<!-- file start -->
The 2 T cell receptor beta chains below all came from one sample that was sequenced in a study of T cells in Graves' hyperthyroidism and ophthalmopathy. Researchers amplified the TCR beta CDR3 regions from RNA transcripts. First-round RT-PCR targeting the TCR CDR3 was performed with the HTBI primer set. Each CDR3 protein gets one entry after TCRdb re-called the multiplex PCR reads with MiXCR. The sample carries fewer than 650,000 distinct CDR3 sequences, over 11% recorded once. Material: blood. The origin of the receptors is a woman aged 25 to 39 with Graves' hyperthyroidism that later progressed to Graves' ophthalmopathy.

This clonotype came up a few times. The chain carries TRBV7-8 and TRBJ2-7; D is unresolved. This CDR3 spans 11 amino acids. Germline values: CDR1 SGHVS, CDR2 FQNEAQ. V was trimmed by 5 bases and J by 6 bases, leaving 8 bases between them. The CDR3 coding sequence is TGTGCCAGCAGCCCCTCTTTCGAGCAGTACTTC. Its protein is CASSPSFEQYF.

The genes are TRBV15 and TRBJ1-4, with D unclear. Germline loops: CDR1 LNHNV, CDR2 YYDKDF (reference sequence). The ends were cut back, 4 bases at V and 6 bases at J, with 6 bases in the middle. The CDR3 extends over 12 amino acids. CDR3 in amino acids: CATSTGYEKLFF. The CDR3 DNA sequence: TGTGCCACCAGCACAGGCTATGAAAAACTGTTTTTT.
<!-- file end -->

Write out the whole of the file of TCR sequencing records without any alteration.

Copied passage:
The 2 T cell receptor beta chains below all came from one sample that was sequenced in a study of T cells in Graves' hyperthyroidism and ophthalmopathy. Researchers amplified the TCR beta CDR3 regions from RNA transcripts. First-round RT-PCR targeting the TCR CDR3 was performed with the HTBI primer set. Each CDR3 protein gets one entry after TCRdb re-called the multiplex PCR reads with MiXCR. The sample carries fewer than 650,000 distinct CDR3 sequences, over 11% recorded once. Material: blood. The origin of the receptors is a woman aged 25 to 39 with Graves' hyperthyroidism that later progressed to Graves' ophthalmopathy.

This clonotype came up a few times. The chain carries TRBV7-8 and TRBJ2-7; D is unresolved. This CDR3 spans 11 amino acids. Germline values: CDR1 SGHVS, CDR2 FQNEAQ. V was trimmed by 5 bases and J by 6 bases, leaving 8 bases between them. The CDR3 coding sequence is TGTGCCAGCAGCCCCTCTTTCGAGCAGTACTTC. Its protein is CASSPSFEQYF.

The genes are TRBV15 and TRBJ1-4, with D unclear. Germline loops: CDR1 LNHNV, CDR2 YYDKDF (reference sequence). The ends were cut back, 4 bases at V and 6 bases at J, with 6 bases in the middle. The CDR3 extends over 12 amino acids. CDR3 in amino acids: CATSTGYEKLFF. The CDR3 DNA sequence: TGTGCCACCAGCACAGGCTATGAAAAACTGTTTTTT.